By Morris D. Davis[*]
Professor Greg McNeal was an academic consultant to the prosecution during my tenure as the Chief Prosecutor for the military commissions at Guantánamo Bay, Cuba. We had similar perspectives on many issues, and we still confer on detainee matters. I concur with the views expressed in his essay. I write to address two issues Professor McNeal identified and comment on how they affect the military commissions. First, I examine the case of the Nazi saboteurs—captured, tried, and executed in the span of seven weeks in 1942—and its influence on the decision in 2001 to resurrect military commissions. Second, I assess the conflicting statutory provisions in the Military Commissions Act and the impact on full, fair, and open trials.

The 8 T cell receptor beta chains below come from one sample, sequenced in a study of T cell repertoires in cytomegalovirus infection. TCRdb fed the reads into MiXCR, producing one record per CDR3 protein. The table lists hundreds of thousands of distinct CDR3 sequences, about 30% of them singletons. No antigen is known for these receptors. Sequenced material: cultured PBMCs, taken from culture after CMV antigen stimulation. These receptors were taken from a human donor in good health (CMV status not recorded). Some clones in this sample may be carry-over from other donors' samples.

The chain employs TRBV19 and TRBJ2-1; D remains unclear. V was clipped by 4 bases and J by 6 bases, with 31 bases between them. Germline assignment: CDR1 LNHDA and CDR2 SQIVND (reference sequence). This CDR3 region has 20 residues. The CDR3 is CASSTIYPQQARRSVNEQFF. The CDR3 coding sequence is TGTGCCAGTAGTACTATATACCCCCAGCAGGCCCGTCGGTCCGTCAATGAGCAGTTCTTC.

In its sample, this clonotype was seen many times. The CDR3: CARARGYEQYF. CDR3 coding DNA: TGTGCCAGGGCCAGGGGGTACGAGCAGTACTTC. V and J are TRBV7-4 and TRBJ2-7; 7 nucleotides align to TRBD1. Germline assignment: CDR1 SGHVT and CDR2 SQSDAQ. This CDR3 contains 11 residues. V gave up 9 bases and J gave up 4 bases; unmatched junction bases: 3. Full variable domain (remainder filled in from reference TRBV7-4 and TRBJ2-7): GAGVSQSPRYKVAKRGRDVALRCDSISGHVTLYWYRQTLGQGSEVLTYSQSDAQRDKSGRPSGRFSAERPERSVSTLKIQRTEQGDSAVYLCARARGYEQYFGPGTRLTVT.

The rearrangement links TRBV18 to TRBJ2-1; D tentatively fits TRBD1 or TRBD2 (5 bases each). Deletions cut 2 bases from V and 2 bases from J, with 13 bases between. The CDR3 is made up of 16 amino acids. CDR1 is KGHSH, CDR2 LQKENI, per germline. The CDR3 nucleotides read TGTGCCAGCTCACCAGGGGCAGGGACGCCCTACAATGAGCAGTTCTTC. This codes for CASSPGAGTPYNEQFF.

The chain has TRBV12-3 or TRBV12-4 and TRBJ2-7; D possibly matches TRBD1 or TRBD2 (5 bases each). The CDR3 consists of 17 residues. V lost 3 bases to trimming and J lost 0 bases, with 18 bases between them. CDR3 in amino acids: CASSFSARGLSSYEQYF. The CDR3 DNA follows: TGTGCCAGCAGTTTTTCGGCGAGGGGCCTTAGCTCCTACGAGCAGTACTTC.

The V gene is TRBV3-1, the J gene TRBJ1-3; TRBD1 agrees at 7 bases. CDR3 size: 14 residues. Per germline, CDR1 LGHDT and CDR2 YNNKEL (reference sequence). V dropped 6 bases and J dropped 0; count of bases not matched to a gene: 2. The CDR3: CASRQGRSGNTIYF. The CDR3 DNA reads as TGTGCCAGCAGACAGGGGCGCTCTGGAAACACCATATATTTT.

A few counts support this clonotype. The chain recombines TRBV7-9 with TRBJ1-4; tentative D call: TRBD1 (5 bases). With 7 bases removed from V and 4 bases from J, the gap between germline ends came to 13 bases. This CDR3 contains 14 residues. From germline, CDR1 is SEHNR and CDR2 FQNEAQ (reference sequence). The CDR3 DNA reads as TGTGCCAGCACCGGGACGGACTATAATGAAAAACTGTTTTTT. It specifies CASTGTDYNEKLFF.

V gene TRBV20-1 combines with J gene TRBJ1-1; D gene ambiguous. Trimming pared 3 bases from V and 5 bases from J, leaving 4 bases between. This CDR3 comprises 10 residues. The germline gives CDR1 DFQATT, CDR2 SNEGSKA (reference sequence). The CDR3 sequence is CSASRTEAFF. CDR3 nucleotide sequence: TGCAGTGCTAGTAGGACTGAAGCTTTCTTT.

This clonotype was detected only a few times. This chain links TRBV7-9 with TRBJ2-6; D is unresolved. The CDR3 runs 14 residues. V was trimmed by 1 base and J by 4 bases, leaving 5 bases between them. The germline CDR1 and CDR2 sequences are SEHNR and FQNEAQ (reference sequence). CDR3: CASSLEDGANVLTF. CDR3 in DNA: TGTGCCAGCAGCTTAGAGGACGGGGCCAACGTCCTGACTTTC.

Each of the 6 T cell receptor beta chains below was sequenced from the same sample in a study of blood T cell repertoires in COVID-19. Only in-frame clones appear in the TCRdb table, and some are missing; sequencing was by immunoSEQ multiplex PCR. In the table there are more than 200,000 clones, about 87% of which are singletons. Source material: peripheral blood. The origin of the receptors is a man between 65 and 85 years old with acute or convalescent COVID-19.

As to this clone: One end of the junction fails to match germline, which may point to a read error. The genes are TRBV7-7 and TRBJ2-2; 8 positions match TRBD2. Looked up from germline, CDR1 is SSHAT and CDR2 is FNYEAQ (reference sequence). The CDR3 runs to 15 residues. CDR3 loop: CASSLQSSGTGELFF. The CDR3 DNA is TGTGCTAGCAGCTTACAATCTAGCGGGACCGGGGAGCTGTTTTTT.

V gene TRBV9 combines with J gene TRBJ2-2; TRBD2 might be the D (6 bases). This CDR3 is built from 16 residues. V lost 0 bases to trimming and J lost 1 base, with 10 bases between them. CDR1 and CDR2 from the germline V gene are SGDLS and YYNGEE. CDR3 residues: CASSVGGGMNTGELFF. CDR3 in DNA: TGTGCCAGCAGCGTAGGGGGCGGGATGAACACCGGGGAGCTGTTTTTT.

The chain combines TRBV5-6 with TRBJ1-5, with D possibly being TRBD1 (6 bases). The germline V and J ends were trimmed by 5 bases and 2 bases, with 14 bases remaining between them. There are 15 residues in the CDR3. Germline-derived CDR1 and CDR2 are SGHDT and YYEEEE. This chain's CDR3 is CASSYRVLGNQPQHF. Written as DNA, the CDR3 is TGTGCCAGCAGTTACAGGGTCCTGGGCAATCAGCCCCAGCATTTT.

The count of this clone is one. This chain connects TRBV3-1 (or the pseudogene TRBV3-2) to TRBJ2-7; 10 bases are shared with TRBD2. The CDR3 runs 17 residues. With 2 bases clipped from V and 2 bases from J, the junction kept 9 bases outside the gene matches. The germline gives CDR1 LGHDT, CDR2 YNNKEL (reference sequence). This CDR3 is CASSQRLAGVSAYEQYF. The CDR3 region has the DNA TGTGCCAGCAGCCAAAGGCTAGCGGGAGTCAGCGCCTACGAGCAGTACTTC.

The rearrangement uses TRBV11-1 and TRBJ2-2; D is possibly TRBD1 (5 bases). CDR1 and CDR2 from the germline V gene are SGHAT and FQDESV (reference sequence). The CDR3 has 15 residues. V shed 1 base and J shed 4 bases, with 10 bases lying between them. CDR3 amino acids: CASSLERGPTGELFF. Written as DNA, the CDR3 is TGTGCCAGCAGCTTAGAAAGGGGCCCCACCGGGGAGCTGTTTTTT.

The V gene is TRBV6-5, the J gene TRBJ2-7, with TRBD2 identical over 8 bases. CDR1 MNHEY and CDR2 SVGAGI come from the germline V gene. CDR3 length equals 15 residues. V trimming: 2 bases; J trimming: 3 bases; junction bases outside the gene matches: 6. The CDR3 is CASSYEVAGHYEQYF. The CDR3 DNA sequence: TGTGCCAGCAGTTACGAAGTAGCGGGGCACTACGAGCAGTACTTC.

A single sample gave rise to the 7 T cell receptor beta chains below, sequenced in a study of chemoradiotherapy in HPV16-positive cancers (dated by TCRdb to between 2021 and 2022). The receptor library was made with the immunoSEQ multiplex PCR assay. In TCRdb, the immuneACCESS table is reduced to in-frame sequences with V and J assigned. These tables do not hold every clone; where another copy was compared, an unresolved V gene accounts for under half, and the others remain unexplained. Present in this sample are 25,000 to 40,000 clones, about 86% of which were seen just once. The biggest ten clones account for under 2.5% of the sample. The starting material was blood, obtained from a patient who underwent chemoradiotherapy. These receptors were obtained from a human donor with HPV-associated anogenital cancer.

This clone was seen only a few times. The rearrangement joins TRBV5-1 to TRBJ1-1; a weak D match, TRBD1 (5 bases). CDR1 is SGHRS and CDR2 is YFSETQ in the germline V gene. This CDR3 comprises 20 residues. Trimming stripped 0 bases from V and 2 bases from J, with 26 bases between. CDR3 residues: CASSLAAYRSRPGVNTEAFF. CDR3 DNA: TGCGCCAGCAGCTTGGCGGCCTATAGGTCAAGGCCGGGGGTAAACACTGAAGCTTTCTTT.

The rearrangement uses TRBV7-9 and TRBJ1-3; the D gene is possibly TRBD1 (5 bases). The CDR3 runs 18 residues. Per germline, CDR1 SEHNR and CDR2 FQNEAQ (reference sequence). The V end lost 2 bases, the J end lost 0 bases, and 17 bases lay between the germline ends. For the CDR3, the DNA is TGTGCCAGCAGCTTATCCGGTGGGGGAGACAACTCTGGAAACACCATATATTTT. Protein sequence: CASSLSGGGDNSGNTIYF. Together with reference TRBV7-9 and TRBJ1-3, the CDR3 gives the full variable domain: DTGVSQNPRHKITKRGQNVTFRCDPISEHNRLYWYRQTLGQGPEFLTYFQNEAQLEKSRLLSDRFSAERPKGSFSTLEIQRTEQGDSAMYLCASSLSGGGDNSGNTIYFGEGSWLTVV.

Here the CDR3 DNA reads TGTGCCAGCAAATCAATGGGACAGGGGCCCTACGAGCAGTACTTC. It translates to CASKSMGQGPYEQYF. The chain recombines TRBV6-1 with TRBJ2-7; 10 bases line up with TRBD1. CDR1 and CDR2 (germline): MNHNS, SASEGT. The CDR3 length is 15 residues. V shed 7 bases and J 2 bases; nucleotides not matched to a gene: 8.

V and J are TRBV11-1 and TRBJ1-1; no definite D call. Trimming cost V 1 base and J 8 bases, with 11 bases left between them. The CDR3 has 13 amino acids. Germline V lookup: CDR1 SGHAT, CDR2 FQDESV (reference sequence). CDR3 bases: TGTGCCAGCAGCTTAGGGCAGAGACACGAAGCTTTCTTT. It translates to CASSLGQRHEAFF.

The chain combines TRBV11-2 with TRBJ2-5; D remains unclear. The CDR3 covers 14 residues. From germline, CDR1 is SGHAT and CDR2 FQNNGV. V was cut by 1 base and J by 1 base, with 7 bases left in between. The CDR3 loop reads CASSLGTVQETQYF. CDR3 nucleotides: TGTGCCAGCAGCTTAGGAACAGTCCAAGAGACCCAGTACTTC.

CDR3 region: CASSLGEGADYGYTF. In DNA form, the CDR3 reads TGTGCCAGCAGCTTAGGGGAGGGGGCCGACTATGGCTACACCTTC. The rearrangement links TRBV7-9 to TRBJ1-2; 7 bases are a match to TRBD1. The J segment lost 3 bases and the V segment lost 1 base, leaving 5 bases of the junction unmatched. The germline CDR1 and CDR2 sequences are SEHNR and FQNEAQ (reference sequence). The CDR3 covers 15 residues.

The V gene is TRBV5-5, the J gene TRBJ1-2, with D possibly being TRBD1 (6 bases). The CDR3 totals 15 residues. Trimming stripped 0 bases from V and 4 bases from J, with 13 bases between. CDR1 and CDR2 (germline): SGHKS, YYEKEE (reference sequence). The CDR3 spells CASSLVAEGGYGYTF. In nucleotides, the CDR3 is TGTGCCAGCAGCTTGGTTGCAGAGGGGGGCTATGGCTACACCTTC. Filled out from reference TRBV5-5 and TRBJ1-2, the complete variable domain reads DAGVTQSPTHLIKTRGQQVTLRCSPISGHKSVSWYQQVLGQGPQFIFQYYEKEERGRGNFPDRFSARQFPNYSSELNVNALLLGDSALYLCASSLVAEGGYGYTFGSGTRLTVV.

I. Attempting to Repeat History
Professor McNeal argues that the administration chose military commissions to protect information collected for intelligence (intel) purposes from disclosure. Safeguarding intel, particularly the sources and methods used to acquire information, was a key factor, but I believe the decision had a broader basis heavily influenced by a precedent-setting trial in 1942 that became the template for the President’s Military Order of November 13, 2001.
Shortly after midnight the morning of June 13, 1942, four men left a German submarine and came ashore at Amagansett Beach, New York. They wore military uniforms in hopes that if captured during the landing they would receive prisoner of war treatment. Four days later, at Ponte Vedra Beach near Jacksonville, Florida, another group of four men did the same. The eight men infiltrated the United States to execute a plan developed by the German High Command at the insistence of Adolph Hitler to attack factories, bridges, rail yards, and utilities to disrupt wartime production, intimidate the American public, and weaken the will to fight. The men were selected because they had lived in the United States before and were unlikely to attract attention as they moved about the country committing sabotage.